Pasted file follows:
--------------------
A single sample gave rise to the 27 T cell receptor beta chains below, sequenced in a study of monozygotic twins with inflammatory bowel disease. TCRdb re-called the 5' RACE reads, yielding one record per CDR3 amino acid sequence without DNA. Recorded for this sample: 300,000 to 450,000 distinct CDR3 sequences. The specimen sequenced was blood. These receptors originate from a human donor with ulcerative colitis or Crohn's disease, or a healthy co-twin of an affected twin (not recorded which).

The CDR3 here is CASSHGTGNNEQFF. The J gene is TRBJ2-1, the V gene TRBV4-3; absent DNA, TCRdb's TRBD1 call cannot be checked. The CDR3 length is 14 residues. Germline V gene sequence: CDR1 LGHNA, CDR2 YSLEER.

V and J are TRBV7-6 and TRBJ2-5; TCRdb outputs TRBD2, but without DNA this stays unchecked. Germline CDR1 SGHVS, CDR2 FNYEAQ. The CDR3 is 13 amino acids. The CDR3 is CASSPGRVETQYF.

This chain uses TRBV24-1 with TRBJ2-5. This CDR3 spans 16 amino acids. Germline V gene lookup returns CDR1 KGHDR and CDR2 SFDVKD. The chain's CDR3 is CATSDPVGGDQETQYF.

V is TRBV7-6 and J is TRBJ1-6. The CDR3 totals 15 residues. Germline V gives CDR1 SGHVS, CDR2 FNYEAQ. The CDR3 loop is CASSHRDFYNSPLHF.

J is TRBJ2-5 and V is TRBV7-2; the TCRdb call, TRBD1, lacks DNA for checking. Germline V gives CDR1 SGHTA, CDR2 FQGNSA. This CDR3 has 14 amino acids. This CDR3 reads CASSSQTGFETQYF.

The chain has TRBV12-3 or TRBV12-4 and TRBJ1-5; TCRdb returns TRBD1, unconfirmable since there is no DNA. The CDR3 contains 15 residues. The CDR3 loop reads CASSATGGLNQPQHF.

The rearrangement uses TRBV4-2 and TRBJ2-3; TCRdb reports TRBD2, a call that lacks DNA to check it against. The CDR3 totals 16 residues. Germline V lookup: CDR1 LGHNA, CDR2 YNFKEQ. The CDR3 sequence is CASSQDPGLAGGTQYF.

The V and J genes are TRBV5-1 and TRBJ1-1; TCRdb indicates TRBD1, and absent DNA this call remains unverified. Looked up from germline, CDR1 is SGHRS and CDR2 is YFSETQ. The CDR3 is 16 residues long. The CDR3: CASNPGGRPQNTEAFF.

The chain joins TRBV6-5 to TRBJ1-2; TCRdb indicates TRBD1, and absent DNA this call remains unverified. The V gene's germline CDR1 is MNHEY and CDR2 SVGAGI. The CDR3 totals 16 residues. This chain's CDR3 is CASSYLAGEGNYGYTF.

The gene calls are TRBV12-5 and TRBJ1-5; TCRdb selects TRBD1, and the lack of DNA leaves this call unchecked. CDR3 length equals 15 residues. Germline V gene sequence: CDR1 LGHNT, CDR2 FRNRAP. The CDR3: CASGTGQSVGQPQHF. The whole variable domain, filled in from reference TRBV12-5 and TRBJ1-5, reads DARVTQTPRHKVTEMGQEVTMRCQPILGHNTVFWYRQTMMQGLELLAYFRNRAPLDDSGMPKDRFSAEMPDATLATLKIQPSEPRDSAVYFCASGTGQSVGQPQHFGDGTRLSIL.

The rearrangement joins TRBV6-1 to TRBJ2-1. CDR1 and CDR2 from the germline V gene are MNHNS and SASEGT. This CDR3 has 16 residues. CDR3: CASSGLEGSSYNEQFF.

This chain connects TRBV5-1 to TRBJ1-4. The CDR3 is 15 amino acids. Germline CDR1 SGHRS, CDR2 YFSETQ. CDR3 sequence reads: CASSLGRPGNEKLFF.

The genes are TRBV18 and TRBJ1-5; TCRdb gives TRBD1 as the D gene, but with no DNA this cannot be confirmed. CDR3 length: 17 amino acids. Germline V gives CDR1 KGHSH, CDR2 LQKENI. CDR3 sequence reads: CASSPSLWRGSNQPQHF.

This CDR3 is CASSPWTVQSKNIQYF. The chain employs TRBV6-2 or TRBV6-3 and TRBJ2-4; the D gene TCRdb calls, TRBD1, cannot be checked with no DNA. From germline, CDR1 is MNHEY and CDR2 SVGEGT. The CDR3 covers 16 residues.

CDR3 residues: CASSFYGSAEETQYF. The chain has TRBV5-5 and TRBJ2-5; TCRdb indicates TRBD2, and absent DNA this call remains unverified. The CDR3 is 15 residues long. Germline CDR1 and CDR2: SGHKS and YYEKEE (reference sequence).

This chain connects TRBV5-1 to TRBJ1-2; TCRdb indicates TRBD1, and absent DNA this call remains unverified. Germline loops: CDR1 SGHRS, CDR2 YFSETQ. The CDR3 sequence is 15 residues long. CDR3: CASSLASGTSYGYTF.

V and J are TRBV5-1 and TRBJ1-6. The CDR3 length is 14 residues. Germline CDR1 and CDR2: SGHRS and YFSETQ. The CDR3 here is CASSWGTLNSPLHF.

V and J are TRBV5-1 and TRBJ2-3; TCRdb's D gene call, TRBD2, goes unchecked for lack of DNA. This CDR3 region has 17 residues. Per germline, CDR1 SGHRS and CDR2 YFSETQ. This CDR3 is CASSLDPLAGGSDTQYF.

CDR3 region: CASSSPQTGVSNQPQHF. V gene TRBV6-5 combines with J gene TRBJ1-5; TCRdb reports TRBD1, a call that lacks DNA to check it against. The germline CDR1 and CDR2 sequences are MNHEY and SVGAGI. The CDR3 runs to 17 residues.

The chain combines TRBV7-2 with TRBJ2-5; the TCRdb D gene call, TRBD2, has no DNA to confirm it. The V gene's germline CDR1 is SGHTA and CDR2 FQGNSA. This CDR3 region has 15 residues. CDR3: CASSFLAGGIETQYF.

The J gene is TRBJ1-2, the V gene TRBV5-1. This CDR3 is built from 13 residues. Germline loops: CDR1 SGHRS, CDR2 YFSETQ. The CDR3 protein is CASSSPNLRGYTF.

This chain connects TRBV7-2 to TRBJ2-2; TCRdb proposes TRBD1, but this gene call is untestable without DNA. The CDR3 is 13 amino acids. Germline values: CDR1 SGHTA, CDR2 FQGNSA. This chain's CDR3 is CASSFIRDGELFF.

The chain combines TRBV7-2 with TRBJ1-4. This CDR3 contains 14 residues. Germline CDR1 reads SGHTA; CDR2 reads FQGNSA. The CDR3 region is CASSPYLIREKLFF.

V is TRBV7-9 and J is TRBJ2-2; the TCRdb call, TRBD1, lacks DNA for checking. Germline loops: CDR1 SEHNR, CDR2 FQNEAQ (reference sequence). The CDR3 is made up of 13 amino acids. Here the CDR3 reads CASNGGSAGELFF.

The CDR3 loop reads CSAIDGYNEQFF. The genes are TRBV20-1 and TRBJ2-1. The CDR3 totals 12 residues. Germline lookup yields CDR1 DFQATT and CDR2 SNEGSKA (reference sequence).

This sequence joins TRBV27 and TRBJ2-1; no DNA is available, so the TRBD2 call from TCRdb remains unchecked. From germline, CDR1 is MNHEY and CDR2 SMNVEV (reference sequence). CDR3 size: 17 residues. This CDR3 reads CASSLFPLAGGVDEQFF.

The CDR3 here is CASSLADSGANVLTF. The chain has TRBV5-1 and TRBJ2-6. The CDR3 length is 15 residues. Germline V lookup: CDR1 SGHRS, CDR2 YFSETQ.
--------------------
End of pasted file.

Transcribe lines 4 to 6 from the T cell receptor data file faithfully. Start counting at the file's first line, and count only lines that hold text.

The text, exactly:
This chain uses TRBV24-1 with TRBJ2-5. This CDR3 spans 16 amino acids. Germline V gene lookup returns CDR1 KGHDR and CDR2 SFDVKD. The chain's CDR3 is CATSDPVGGDQETQYF.

V is TRBV7-6 and J is TRBJ1-6. The CDR3 totals 15 residues. Germline V gives CDR1 SGHVS, CDR2 FNYEAQ. The CDR3 loop is CASSHRDFYNSPLHF.

J is TRBJ2-5 and V is TRBV7-2; the TCRdb call, TRBD1, lacks DNA for checking. Germline V gives CDR1 SGHTA, CDR2 FQGNSA. This CDR3 has 14 amino acids. This CDR3 reads CASSSQTGFETQYF.